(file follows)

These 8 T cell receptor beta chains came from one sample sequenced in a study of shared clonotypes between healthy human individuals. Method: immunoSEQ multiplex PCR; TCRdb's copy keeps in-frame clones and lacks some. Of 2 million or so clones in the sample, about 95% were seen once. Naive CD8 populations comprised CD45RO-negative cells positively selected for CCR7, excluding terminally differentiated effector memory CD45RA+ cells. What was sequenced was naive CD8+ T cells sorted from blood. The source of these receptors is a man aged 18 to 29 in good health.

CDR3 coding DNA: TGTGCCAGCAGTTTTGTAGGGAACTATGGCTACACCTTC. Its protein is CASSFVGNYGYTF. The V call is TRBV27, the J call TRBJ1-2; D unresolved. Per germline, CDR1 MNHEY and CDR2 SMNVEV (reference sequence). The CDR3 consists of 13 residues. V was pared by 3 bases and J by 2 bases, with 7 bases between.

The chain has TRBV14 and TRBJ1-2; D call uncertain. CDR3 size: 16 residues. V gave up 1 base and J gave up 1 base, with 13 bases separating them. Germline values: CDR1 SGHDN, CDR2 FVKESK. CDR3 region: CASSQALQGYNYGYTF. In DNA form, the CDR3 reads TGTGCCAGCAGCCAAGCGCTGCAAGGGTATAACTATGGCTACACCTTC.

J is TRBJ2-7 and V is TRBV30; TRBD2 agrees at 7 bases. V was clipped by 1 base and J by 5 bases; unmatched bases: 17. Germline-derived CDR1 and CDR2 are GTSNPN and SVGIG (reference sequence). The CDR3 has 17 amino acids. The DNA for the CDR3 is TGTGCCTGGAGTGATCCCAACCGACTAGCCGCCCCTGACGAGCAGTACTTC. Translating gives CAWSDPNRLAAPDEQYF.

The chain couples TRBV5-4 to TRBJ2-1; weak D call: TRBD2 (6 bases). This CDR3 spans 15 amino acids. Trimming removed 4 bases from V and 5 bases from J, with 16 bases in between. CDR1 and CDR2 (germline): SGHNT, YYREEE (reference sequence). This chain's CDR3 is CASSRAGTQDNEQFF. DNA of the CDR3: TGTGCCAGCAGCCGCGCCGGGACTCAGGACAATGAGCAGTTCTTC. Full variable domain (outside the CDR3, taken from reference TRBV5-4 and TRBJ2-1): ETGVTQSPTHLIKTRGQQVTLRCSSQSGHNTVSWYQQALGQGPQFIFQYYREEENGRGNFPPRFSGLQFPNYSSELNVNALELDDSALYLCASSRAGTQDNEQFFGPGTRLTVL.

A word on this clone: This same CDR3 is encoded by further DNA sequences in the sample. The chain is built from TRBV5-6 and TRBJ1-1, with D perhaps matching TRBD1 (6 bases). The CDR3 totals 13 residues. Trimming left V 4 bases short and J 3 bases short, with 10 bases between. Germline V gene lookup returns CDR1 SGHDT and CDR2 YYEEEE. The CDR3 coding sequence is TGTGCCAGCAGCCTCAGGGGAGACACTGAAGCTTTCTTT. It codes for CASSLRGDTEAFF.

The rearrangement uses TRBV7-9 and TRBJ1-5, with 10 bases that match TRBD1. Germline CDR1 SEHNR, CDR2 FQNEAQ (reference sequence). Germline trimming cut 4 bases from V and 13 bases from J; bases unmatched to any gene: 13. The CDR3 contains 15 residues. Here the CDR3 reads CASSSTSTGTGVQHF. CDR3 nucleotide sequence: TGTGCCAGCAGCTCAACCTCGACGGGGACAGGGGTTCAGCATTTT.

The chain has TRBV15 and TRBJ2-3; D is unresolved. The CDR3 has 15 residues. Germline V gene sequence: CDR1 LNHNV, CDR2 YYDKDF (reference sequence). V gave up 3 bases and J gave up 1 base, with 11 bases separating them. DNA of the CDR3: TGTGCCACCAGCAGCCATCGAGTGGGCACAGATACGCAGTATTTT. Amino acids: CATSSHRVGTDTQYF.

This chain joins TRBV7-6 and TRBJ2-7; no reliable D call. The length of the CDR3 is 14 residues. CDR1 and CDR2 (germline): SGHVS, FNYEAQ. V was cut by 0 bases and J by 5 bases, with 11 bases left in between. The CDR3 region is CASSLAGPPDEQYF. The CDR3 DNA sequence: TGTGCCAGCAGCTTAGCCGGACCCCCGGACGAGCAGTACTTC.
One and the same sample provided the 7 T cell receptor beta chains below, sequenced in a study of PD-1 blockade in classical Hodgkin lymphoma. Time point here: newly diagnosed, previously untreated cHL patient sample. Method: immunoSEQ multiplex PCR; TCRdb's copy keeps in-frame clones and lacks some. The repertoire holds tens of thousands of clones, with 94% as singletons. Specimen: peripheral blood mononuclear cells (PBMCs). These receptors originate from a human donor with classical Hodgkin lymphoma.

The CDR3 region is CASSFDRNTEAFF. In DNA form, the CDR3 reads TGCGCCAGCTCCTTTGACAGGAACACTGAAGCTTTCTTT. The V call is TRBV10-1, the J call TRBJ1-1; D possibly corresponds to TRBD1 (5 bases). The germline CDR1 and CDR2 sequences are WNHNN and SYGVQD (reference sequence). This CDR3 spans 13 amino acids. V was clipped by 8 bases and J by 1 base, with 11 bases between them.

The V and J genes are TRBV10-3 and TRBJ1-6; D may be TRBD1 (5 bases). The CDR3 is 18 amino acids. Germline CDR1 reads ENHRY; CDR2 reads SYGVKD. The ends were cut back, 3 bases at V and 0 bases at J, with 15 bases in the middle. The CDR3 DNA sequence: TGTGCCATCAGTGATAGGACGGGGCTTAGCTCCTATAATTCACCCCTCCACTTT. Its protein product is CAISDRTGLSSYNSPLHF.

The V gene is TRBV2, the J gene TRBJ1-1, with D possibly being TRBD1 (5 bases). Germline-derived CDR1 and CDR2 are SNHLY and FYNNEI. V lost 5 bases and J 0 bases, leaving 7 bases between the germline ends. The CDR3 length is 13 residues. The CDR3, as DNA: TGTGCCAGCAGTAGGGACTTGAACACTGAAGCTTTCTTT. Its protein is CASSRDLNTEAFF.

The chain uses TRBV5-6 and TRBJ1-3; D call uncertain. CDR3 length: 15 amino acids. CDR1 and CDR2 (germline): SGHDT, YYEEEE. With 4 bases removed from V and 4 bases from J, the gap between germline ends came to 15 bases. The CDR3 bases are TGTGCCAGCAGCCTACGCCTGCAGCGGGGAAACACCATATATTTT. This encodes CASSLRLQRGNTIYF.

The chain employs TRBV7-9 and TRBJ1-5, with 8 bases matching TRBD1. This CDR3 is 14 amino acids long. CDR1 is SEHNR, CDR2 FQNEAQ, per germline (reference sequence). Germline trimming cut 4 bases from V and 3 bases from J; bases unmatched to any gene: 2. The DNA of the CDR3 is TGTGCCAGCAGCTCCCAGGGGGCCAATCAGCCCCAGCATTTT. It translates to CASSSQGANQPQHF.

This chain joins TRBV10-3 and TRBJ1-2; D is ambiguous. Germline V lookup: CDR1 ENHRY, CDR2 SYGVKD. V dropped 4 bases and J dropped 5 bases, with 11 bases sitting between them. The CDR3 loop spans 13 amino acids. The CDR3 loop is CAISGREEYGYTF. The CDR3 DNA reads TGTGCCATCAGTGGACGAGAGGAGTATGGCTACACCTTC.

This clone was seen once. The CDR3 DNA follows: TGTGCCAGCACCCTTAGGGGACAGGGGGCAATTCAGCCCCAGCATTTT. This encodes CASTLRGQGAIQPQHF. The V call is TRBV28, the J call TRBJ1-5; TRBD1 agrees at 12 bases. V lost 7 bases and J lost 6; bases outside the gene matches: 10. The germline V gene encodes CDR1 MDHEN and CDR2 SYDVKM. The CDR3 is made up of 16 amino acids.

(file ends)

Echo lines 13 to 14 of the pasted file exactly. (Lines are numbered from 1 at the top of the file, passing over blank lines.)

The V gene is TRBV2, the J gene TRBJ1-1, with D possibly being TRBD1 (5 bases). Germline-derived CDR1 and CDR2 are SNHLY and FYNNEI. V lost 5 bases and J 0 bases, leaving 7 bases between the germline ends. The CDR3 length is 13 residues. The CDR3, as DNA: TGTGCCAGCAGTAGGGACTTGAACACTGAAGCTTTCTTT. Its protein is CASSRDLNTEAFF.

The chain uses TRBV5-6 and TRBJ1-3; D call uncertain. CDR3 length: 15 amino acids. CDR1 and CDR2 (germline): SGHDT, YYEEEE. With 4 bases removed from V and 4 bases from J, the gap between germline ends came to 15 bases. The CDR3 bases are TGTGCCAGCAGCCTACGCCTGCAGCGGGGAAACACCATATATTTT. This encodes CASSLRLQRGNTIYF.